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  • Tim Blodgett


We are all familiar with the story of the Pilgrims in Plymouth, Massachusetts. If we shut our eyes

and pictured them, I would imagine we would all be thinking about the same scene: pilgrims in their black and white outfits, eating with their Native American friends, at long tables with turkey and deer and corn and an assortment of other food covering the table. This is the traditional scene of so many paintings, movies, and Thanksgiving books. Here the pilgrims are giving thanks to God for a bountiful harvest after their first year in the new world. This thanksgiving took place in 1621.

Two years before, in 1619, another thanksgiving event took place in Berkeley Plantation in Virginia. The group of English settlers upon their arrival here had a “day of thanksgiving” to God. As their charter said, "Wee ordaine that the day of our ships arrival at the place assigned for plantacon in the land of Virginia shall be yearly and perpetually keept holy as a day of thanksgiving to Almighty god."

It is from those beginnings that the thanksgiving tradition began here in America. During the first thirty years of our country, George Washington, John Adams, Thomas Jefferson, and James Madison all made Thanksgiving proclamations. It was finally made a federal holiday under Lincoln.

George Washington’s words from the Thanksgiving Proclamation of 1789 still speak powerfully to the gratitude, faith, and hope of these early Americans. "Now therefore I do recommend and assign Thursday the 26th day of November next to be devoted by the People of these States to the service of that great and glorious Being, who is the beneficent Author of all the good that was, that is, or that will be—That we may then all unite in rendering unto him our sincere and humble thanks—for his kind care and protection of the People of this Country...for the signal and manifold mercies, and the favorable interpositions of his Providence which we experienced in the tranquility, union, and plenty, which we have since enjoyed...and also that we may then unite in most humbly offering our prayers and supplications to the great Lord and Ruler of Nations and beseech him to pardon our national and other transgressions—to enable us all, whether in public or private stations, to perform our several and relative duties properly and punctually...To promote the knowledge and practice of true religion and virtue, and the increase of science among them and us—and generally to grant unto all Mankind such a degree of temporal prosperity as he alone knows to be best."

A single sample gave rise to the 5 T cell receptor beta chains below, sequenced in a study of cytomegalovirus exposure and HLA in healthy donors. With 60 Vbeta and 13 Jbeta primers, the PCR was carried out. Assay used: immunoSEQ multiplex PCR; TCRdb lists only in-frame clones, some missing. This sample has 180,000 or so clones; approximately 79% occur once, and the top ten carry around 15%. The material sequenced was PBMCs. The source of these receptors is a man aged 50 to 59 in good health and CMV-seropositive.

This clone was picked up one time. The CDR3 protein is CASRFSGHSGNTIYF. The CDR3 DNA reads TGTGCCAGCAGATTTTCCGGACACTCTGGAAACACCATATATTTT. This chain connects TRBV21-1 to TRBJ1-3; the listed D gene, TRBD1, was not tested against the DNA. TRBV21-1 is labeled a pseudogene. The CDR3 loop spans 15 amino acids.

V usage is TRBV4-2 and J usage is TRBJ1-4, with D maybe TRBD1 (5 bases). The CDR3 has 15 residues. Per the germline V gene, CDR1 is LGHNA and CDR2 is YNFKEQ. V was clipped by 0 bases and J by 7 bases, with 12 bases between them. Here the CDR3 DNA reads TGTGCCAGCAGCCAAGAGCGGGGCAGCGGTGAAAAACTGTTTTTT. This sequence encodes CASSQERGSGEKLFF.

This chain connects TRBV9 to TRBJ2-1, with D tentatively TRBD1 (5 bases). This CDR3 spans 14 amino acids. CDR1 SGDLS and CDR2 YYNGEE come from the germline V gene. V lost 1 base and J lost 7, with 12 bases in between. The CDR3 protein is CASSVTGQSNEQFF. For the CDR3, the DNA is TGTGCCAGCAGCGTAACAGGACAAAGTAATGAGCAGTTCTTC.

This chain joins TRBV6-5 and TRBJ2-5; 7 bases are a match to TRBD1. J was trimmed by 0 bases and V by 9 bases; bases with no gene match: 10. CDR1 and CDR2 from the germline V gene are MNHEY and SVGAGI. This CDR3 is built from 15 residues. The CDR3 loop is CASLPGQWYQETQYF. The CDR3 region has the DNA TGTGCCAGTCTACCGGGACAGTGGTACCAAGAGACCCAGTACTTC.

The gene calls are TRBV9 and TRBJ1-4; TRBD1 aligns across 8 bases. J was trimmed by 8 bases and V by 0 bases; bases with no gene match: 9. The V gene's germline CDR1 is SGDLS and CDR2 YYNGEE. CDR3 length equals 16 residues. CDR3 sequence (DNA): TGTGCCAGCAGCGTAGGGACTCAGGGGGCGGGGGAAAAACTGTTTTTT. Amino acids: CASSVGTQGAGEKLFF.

From 1789, we come to this week before our next Thanksgiving. I urge you as you are eating and celebrating to remember these early celebrations of Thanksgiving and to see what they saw - God at the heart of all goodness and that everything we have that we enjoy and live for is from God. Be thankful for these gifts.


Rev. Tim Blodgett

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